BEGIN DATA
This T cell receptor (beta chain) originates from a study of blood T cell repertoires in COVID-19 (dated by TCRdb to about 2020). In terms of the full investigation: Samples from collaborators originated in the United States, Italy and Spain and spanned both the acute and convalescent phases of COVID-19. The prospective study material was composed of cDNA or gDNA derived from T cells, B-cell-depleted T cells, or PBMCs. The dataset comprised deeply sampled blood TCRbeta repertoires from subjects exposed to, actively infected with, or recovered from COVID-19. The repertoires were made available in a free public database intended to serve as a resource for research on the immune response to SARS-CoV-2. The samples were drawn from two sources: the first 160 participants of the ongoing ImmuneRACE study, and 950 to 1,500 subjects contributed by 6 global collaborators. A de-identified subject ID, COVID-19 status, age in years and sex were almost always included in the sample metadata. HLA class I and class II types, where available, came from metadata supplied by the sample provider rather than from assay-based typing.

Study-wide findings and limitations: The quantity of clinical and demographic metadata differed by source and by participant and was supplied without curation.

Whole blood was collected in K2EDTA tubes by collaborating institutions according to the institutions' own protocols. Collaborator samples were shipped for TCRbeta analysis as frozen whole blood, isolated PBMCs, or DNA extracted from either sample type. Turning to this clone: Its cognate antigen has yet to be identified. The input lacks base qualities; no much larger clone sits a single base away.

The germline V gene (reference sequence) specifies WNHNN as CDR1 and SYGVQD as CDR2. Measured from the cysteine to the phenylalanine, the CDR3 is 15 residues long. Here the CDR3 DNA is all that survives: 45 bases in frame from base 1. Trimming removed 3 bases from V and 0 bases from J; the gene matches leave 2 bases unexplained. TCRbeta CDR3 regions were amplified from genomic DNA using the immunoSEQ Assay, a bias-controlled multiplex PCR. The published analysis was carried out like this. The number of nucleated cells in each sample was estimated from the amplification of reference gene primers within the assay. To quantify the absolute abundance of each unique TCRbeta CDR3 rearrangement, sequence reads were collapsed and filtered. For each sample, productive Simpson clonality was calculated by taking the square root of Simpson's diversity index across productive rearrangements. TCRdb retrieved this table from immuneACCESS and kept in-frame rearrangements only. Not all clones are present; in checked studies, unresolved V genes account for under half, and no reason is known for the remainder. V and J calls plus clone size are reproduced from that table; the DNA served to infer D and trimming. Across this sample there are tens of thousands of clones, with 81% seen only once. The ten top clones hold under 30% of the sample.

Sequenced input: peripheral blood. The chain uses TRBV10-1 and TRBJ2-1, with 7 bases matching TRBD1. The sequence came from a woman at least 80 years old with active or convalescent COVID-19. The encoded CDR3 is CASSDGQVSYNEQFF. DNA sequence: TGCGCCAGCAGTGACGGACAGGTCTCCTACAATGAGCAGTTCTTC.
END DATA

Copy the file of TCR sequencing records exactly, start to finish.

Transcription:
This T cell receptor (beta chain) originates from a study of blood T cell repertoires in COVID-19 (dated by TCRdb to about 2020). In terms of the full investigation: Samples from collaborators originated in the United States, Italy and Spain and spanned both the acute and convalescent phases of COVID-19. The prospective study material was composed of cDNA or gDNA derived from T cells, B-cell-depleted T cells, or PBMCs. The dataset comprised deeply sampled blood TCRbeta repertoires from subjects exposed to, actively infected with, or recovered from COVID-19. The repertoires were made available in a free public database intended to serve as a resource for research on the immune response to SARS-CoV-2. The samples were drawn from two sources: the first 160 participants of the ongoing ImmuneRACE study, and 950 to 1,500 subjects contributed by 6 global collaborators. A de-identified subject ID, COVID-19 status, age in years and sex were almost always included in the sample metadata. HLA class I and class II types, where available, came from metadata supplied by the sample provider rather than from assay-based typing.

Study-wide findings and limitations: The quantity of clinical and demographic metadata differed by source and by participant and was supplied without curation.

Whole blood was collected in K2EDTA tubes by collaborating institutions according to the institutions' own protocols. Collaborator samples were shipped for TCRbeta analysis as frozen whole blood, isolated PBMCs, or DNA extracted from either sample type. Turning to this clone: Its cognate antigen has yet to be identified. The input lacks base qualities; no much larger clone sits a single base away.

The germline V gene (reference sequence) specifies WNHNN as CDR1 and SYGVQD as CDR2. Measured from the cysteine to the phenylalanine, the CDR3 is 15 residues long. Here the CDR3 DNA is all that survives: 45 bases in frame from base 1. Trimming removed 3 bases from V and 0 bases from J; the gene matches leave 2 bases unexplained. TCRbeta CDR3 regions were amplified from genomic DNA using the immunoSEQ Assay, a bias-controlled multiplex PCR. The published analysis was carried out like this. The number of nucleated cells in each sample was estimated from the amplification of reference gene primers within the assay. To quantify the absolute abundance of each unique TCRbeta CDR3 rearrangement, sequence reads were collapsed and filtered. For each sample, productive Simpson clonality was calculated by taking the square root of Simpson's diversity index across productive rearrangements. TCRdb retrieved this table from immuneACCESS and kept in-frame rearrangements only. Not all clones are present; in checked studies, unresolved V genes account for under half, and no reason is known for the remainder. V and J calls plus clone size are reproduced from that table; the DNA served to infer D and trimming. Across this sample there are tens of thousands of clones, with 81% seen only once. The ten top clones hold under 30% of the sample.

Sequenced input: peripheral blood. The chain uses TRBV10-1 and TRBJ2-1, with 7 bases matching TRBD1. The sequence came from a woman at least 80 years old with active or convalescent COVID-19. The encoded CDR3 is CASSDGQVSYNEQFF. DNA sequence: TGCGCCAGCAGTGACGGACAGGTCTCCTACAATGAGCAGTTCTTC.